Library of Virginia Digital Accessibility Policy

The Library of Virginia (LVA) welcomes visitors with disabilities and is committed to making the library's digital content accessible to all users. Please share any concerns or issues with the library's accessibility compliance officer, Vanessa Anderson, Please include the nature of the accessibility issue, the web address (URL) of the material with which you are having difficulty, and your contact information.

Please use the Digital Accessibility Complaint Form to report any issues experienced on the Library of Virginia websites:

Accessibility Commitment

The Library of Virginia is committed to making all of its digital content accessible to individuals with disabilities by meeting or exceeding the requirements of Section 508 of the Rehabilitation Act (29 U.S.C. 794d), as amended in 1998.

Accessibility Guidelines

Through its Web Accessibility Initiative (WAI), the World Wide Web Consortium (W3C) promotes a high degree of web access for people with disabilities. In coordination with organizations around the world, WAI pursues web accessibility through five primary areas of work: technology, guidelines, tools, education and outreach, and research and development. To help support the WAI, this site follows the W3C guidelines for web accessibility.

At a minimum, LVA's digital content meets Section 508 and at least Level A Conformance to WCAG 1.0. On January 18, 2017, the U.S. Access Board published a final rule as the new standard for website accessibility. The rule requires adherence to the new accessibility standards twelve months from its date of publication. LVA is working towards WCAG 2.0 Level AA compliance.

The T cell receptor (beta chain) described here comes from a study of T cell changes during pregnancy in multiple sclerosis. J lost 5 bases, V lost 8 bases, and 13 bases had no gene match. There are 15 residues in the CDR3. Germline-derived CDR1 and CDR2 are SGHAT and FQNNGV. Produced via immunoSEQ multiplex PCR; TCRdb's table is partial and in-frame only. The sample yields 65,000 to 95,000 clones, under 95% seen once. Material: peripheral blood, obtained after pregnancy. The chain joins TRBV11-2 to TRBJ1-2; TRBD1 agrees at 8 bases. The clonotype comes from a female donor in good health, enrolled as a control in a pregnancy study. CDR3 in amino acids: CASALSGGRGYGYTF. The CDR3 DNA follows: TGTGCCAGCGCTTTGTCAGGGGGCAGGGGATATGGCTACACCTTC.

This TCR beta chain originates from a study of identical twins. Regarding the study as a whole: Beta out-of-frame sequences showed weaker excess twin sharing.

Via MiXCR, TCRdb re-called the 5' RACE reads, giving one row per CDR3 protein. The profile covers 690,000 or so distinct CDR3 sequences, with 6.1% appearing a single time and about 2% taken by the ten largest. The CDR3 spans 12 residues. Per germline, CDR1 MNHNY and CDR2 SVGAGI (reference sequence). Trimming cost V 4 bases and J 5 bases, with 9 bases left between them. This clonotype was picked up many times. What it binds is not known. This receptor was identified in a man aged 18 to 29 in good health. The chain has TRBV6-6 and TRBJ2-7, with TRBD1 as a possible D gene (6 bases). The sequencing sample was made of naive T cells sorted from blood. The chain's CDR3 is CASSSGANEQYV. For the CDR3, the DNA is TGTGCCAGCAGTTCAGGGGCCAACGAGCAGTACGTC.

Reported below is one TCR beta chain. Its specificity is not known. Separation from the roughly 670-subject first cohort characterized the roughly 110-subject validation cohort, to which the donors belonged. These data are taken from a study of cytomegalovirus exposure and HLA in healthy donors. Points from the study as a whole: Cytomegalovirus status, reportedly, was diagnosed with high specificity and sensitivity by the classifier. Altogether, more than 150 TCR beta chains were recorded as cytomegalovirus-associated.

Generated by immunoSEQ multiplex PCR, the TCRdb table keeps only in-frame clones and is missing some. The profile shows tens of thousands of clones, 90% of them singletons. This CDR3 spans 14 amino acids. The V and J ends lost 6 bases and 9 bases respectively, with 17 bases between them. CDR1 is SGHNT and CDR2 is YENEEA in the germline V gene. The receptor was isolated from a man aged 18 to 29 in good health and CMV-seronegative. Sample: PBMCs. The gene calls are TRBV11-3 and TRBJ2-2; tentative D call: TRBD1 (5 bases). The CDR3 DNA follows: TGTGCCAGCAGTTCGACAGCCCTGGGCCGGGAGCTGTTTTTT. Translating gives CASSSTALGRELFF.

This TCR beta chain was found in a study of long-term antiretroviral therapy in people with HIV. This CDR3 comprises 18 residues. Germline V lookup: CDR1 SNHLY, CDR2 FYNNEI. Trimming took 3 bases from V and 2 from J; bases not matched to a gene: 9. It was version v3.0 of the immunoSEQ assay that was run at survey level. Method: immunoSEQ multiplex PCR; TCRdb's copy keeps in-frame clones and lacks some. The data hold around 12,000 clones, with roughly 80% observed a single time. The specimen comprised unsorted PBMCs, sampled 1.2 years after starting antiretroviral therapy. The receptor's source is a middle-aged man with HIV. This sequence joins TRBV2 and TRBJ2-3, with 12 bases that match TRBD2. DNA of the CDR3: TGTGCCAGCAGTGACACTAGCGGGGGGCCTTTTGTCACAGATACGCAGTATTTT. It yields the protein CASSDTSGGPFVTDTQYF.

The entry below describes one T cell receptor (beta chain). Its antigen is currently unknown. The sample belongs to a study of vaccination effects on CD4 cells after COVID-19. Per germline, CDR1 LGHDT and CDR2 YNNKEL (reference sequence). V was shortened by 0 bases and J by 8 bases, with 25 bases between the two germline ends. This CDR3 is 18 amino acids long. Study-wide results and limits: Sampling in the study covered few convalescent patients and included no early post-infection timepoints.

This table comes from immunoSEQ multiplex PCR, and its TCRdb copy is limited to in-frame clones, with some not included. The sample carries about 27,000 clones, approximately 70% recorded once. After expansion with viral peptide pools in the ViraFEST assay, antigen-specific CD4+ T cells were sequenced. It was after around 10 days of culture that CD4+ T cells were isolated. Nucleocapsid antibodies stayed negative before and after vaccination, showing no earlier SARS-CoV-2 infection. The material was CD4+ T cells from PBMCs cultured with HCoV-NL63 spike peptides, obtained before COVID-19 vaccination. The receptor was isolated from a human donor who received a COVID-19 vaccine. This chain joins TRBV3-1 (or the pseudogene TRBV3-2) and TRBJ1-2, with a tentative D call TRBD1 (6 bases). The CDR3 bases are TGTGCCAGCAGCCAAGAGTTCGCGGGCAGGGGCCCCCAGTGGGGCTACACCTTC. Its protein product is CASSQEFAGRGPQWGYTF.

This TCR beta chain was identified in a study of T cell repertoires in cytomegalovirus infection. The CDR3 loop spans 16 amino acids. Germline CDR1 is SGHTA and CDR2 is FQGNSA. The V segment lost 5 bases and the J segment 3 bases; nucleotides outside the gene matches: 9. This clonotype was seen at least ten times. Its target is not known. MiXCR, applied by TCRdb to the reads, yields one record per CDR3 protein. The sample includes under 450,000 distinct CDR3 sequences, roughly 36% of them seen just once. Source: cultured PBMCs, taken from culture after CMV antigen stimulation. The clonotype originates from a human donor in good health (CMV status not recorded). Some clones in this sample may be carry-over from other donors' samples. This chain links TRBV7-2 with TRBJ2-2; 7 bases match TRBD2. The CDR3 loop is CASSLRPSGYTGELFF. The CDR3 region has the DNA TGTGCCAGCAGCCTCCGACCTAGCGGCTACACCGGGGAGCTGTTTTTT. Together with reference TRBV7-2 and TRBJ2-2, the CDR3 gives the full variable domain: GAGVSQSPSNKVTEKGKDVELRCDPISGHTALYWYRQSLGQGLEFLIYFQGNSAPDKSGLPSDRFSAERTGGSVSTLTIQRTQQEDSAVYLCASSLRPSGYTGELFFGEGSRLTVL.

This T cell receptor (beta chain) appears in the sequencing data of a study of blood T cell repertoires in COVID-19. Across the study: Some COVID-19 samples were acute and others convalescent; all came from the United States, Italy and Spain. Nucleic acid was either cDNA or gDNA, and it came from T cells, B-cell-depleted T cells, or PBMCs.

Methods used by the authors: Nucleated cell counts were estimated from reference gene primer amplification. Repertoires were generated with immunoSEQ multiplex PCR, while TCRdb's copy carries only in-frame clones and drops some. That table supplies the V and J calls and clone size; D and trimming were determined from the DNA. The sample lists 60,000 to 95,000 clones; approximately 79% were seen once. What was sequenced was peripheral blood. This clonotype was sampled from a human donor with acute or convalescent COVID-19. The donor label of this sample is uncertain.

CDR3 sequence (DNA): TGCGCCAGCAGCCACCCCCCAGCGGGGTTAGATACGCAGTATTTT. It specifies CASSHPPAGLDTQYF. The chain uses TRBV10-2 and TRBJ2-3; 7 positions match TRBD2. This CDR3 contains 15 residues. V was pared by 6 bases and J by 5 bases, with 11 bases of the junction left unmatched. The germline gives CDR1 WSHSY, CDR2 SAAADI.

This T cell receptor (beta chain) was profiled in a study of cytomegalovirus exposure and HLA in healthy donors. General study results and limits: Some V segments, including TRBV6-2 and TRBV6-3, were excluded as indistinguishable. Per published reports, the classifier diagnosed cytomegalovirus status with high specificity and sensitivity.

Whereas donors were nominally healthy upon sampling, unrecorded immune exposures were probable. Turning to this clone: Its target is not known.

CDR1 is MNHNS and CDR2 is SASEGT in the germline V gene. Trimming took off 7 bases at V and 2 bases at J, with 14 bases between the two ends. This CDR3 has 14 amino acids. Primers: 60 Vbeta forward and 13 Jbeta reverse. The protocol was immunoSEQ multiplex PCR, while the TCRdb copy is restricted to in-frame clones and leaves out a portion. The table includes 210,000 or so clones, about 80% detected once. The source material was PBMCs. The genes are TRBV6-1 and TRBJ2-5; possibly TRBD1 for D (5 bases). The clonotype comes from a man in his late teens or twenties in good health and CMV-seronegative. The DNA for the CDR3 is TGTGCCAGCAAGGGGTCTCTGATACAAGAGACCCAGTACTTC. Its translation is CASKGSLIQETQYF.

Disability Categories

W3C identifies five main categories of disabilities that may cause users to it find it difficult to access digital content:

Name Description
Auditory These may range from mild to severe hearing impairments in one or both ears.
Cognitive, learning, and neurological These may include autism spectrum disorder, intellectual disabilities, memory impairments, etc.
Physical These may include arthritis, reduced dexterity, muscular dystrophy, Parkinson's, etc.
Speech These may include apraxia of speech, stuttering, muteness, etc.
Visual These may include color-blindness and low-vision or substantial, uncorrectable loss of vision in both eyes.

Accessibility Barriers

The following are common barriers that prevent people with disabilities from accessing content on websites (for additional accessibility barriers, see Diverse Abilities and Barriers from W3C):

The Virginia Department of Education (VDOE) has compiled a useful collection of information about how to address these and other barriers, see VDOE Accessibility Tools & Resources.

Accessibility Goals

The goals of the LVA's accessibility plan are:

For updates on our progress towards achieving these accessibility goals, please see the Web Accessibility Implementation webpage.

facebook twitter youtube instagram